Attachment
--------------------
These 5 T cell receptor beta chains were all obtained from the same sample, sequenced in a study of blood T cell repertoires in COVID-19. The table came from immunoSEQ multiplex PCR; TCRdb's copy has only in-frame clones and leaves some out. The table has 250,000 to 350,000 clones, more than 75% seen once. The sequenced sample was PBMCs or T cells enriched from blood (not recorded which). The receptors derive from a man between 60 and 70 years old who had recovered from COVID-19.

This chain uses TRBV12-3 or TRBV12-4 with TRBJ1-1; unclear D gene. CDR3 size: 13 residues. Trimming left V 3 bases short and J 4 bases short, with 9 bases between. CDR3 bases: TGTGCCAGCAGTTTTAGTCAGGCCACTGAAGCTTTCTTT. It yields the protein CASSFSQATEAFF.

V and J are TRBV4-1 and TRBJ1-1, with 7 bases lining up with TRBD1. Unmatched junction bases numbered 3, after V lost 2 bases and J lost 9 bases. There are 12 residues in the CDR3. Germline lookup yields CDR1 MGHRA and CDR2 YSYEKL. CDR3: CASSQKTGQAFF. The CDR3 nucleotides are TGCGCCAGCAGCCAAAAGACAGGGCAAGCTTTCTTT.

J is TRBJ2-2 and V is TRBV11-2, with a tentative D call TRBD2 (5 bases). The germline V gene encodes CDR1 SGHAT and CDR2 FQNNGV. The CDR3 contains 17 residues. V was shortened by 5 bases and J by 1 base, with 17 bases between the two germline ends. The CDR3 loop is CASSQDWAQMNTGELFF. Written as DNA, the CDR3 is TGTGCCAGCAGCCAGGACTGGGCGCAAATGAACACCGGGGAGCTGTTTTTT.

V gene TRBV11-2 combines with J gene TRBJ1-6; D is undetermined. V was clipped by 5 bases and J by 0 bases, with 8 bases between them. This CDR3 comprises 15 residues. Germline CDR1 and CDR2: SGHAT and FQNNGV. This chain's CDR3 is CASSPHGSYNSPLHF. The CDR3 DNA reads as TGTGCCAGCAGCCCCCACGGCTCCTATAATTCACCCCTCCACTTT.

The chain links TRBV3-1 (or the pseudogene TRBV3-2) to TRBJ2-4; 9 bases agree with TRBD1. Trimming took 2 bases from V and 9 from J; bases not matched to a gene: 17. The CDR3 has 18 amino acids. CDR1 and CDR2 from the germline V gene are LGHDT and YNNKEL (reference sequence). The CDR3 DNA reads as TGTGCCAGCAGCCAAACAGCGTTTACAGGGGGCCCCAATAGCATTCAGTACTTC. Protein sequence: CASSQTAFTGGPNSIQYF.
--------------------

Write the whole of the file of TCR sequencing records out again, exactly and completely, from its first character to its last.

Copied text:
These 5 T cell receptor beta chains were all obtained from the same sample, sequenced in a study of blood T cell repertoires in COVID-19. The table came from immunoSEQ multiplex PCR; TCRdb's copy has only in-frame clones and leaves some out. The table has 250,000 to 350,000 clones, more than 75% seen once. The sequenced sample was PBMCs or T cells enriched from blood (not recorded which). The receptors derive from a man between 60 and 70 years old who had recovered from COVID-19.

This chain uses TRBV12-3 or TRBV12-4 with TRBJ1-1; unclear D gene. CDR3 size: 13 residues. Trimming left V 3 bases short and J 4 bases short, with 9 bases between. CDR3 bases: TGTGCCAGCAGTTTTAGTCAGGCCACTGAAGCTTTCTTT. It yields the protein CASSFSQATEAFF.

V and J are TRBV4-1 and TRBJ1-1, with 7 bases lining up with TRBD1. Unmatched junction bases numbered 3, after V lost 2 bases and J lost 9 bases. There are 12 residues in the CDR3. Germline lookup yields CDR1 MGHRA and CDR2 YSYEKL. CDR3: CASSQKTGQAFF. The CDR3 nucleotides are TGCGCCAGCAGCCAAAAGACAGGGCAAGCTTTCTTT.

J is TRBJ2-2 and V is TRBV11-2, with a tentative D call TRBD2 (5 bases). The germline V gene encodes CDR1 SGHAT and CDR2 FQNNGV. The CDR3 contains 17 residues. V was shortened by 5 bases and J by 1 base, with 17 bases between the two germline ends. The CDR3 loop is CASSQDWAQMNTGELFF. Written as DNA, the CDR3 is TGTGCCAGCAGCCAGGACTGGGCGCAAATGAACACCGGGGAGCTGTTTTTT.

V gene TRBV11-2 combines with J gene TRBJ1-6; D is undetermined. V was clipped by 5 bases and J by 0 bases, with 8 bases between them. This CDR3 comprises 15 residues. Germline CDR1 and CDR2: SGHAT and FQNNGV. This chain's CDR3 is CASSPHGSYNSPLHF. The CDR3 DNA reads as TGTGCCAGCAGCCCCCACGGCTCCTATAATTCACCCCTCCACTTT.

The chain links TRBV3-1 (or the pseudogene TRBV3-2) to TRBJ2-4; 9 bases agree with TRBD1. Trimming took 2 bases from V and 9 from J; bases not matched to a gene: 17. The CDR3 has 18 amino acids. CDR1 and CDR2 from the germline V gene are LGHDT and YNNKEL (reference sequence). The CDR3 DNA reads as TGTGCCAGCAGCCAAACAGCGTTTACAGGGGGCCCCAATAGCATTCAGTACTTC. Protein sequence: CASSQTAFTGGPNSIQYF.